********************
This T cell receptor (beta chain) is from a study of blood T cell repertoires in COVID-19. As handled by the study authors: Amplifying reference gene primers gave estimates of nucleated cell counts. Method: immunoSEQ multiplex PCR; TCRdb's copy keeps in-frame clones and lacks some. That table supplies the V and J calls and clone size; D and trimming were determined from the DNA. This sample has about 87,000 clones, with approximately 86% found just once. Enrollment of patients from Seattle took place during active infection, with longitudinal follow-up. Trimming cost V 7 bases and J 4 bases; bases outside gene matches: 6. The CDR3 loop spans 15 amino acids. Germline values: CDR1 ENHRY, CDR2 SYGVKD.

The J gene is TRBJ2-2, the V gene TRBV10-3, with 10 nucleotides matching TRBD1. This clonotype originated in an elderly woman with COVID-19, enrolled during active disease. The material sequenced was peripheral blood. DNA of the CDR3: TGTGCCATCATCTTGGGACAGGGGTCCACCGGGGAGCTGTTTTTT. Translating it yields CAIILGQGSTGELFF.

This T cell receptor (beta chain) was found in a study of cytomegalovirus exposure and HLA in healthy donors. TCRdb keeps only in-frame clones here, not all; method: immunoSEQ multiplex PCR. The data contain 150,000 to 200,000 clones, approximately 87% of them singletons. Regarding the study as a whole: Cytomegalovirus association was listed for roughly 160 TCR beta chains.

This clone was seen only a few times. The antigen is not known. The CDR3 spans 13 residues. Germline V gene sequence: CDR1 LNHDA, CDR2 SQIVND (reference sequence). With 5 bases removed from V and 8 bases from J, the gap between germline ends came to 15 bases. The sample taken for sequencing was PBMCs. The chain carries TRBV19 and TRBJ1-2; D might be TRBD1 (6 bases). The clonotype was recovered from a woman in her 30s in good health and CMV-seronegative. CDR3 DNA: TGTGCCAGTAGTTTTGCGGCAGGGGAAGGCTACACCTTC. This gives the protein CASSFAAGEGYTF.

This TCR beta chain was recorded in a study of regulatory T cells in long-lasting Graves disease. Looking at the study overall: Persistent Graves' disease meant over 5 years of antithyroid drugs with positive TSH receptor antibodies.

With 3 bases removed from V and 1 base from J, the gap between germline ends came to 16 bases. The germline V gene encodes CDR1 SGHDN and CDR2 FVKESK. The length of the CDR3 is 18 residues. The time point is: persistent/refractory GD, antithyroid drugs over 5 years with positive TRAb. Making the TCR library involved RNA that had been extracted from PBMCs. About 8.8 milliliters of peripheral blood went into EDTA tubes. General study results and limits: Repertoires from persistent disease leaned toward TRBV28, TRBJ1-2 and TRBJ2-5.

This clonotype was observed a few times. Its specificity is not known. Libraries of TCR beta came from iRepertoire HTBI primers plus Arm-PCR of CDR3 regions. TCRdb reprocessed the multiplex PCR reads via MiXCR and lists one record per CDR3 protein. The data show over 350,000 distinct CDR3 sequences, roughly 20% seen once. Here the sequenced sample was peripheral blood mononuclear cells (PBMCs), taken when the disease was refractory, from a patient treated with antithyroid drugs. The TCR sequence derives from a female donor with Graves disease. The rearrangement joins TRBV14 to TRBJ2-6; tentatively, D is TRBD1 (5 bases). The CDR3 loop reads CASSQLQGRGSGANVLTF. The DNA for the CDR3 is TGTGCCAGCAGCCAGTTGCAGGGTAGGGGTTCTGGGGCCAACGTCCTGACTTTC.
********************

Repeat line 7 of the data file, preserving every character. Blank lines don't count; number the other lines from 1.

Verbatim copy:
This clonotype was observed a few times. Its specificity is not known. Libraries of TCR beta came from iRepertoire HTBI primers plus Arm-PCR of CDR3 regions. TCRdb reprocessed the multiplex PCR reads via MiXCR and lists one record per CDR3 protein. The data show over 350,000 distinct CDR3 sequences, roughly 20% seen once. Here the sequenced sample was peripheral blood mononuclear cells (PBMCs), taken when the disease was refractory, from a patient treated with antithyroid drugs. The TCR sequence derives from a female donor with Graves disease. The rearrangement joins TRBV14 to TRBJ2-6; tentatively, D is TRBD1 (5 bases). The CDR3 loop reads CASSQLQGRGSGANVLTF. The DNA for the CDR3 is TGTGCCAGCAGCCAGTTGCAGGGTAGGGGTTCTGGGGCCAACGTCCTGACTTTC.